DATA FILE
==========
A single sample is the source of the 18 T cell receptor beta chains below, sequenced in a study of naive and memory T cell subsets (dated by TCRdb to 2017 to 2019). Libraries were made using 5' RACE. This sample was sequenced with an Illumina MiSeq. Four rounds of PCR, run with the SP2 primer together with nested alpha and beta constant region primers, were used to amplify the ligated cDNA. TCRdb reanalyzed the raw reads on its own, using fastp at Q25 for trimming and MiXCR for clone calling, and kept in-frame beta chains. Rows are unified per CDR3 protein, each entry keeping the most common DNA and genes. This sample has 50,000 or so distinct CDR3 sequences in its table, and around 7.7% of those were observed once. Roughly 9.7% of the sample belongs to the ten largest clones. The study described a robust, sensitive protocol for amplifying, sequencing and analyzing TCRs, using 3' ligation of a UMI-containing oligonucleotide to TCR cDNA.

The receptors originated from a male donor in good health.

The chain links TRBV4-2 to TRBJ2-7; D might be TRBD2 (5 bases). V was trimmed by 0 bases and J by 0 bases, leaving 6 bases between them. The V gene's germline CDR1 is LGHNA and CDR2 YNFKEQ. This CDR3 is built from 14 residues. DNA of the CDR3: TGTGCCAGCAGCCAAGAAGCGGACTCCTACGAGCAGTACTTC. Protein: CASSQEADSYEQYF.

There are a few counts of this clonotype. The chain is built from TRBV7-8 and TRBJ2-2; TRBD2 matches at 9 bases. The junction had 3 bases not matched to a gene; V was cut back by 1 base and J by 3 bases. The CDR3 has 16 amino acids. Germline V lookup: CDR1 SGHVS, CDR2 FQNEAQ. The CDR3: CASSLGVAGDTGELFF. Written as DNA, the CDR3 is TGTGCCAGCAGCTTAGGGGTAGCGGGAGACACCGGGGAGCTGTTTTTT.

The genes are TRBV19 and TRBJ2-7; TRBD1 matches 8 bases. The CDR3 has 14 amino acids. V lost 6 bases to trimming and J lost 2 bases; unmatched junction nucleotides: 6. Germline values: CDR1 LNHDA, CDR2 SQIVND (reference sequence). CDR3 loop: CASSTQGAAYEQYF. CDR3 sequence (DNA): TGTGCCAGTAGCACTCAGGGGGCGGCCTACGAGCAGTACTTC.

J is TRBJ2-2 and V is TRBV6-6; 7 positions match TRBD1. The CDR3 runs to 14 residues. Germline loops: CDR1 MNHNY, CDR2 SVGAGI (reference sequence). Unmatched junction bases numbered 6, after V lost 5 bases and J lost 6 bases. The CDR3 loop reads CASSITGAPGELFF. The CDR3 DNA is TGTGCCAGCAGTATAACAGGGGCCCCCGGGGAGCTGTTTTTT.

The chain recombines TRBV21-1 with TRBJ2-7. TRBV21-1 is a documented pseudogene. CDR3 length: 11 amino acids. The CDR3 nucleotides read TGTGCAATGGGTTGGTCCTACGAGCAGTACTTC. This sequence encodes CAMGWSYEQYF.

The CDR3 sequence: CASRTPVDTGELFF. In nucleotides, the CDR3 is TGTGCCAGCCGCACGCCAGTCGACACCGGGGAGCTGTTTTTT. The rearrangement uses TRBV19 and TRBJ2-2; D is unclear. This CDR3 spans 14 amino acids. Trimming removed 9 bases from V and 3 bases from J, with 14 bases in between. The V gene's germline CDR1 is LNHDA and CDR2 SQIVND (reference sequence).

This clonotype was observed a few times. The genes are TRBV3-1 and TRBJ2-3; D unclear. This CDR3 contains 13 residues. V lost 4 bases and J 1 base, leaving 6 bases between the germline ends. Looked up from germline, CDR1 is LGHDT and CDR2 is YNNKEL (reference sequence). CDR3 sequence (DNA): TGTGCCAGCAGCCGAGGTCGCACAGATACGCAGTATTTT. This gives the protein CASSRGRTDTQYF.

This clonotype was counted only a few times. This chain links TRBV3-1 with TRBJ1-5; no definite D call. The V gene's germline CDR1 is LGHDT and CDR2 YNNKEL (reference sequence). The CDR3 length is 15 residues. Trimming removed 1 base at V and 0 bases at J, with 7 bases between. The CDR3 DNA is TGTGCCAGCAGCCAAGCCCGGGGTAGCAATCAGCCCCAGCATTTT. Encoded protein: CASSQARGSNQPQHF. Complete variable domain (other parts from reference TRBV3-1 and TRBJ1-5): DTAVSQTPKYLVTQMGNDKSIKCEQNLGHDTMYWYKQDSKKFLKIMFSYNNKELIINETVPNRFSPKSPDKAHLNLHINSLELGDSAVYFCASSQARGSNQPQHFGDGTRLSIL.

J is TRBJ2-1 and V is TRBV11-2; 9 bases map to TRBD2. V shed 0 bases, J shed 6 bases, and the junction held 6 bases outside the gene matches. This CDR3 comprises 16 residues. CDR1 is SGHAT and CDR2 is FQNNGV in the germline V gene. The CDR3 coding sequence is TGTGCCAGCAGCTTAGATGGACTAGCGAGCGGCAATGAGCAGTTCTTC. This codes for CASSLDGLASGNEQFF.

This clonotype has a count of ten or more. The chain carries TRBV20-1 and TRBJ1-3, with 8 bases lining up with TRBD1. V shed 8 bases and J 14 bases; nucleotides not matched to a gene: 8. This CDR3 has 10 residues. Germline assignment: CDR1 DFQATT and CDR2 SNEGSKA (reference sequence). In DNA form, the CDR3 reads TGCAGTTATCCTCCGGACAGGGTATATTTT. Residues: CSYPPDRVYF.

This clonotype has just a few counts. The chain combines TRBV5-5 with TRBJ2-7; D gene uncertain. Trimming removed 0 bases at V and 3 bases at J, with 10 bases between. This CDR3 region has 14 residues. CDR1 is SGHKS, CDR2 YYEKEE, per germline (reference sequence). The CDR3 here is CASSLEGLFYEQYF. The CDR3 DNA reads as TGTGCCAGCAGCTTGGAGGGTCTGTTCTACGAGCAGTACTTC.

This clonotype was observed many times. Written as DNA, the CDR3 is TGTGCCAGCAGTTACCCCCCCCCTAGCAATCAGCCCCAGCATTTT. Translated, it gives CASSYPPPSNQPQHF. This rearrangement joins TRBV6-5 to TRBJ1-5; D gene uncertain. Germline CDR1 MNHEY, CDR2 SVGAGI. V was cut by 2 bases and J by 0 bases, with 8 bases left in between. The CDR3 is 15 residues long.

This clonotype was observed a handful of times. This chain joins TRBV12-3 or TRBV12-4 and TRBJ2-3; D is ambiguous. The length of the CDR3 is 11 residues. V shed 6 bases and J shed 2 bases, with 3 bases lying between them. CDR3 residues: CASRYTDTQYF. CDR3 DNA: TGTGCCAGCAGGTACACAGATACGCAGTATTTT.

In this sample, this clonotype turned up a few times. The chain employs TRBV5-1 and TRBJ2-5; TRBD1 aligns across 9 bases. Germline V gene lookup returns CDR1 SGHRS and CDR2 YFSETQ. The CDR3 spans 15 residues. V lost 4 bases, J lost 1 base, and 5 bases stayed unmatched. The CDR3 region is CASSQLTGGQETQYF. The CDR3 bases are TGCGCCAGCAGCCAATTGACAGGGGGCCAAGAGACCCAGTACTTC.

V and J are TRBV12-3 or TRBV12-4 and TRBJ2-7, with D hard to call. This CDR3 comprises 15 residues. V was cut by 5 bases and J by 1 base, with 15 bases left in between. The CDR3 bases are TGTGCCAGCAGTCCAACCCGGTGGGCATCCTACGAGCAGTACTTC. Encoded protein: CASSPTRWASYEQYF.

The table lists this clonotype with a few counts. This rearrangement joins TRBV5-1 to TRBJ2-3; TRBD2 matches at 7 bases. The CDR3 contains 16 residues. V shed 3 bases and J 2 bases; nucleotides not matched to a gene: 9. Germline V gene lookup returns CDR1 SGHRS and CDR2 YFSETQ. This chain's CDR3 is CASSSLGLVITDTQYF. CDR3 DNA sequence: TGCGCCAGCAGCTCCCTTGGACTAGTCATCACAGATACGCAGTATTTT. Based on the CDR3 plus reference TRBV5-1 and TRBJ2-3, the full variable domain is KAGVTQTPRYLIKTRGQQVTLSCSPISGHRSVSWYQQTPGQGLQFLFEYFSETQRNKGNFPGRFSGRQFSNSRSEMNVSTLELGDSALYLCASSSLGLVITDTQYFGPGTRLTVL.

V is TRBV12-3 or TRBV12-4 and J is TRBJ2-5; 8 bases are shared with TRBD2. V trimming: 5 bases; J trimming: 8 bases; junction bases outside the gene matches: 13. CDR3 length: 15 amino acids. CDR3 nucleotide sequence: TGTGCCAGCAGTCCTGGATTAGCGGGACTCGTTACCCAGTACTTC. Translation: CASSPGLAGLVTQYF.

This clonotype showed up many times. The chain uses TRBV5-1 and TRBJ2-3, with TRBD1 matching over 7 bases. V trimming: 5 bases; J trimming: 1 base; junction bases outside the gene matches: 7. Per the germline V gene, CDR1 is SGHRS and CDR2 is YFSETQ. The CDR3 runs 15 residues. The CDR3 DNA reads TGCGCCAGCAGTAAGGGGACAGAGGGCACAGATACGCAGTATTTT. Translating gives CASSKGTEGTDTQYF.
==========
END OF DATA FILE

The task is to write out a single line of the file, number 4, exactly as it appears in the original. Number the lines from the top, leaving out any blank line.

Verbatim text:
There are a few counts of this clonotype. The chain is built from TRBV7-8 and TRBJ2-2; TRBD2 matches at 9 bases. The junction had 3 bases not matched to a gene; V was cut back by 1 base and J by 3 bases. The CDR3 has 16 amino acids. Germline V lookup: CDR1 SGHVS, CDR2 FQNEAQ. The CDR3: CASSLGVAGDTGELFF. Written as DNA, the CDR3 is TGTGCCAGCAGCTTAGGGGTAGCGGGAGACACCGGGGAGCTGTTTTTT.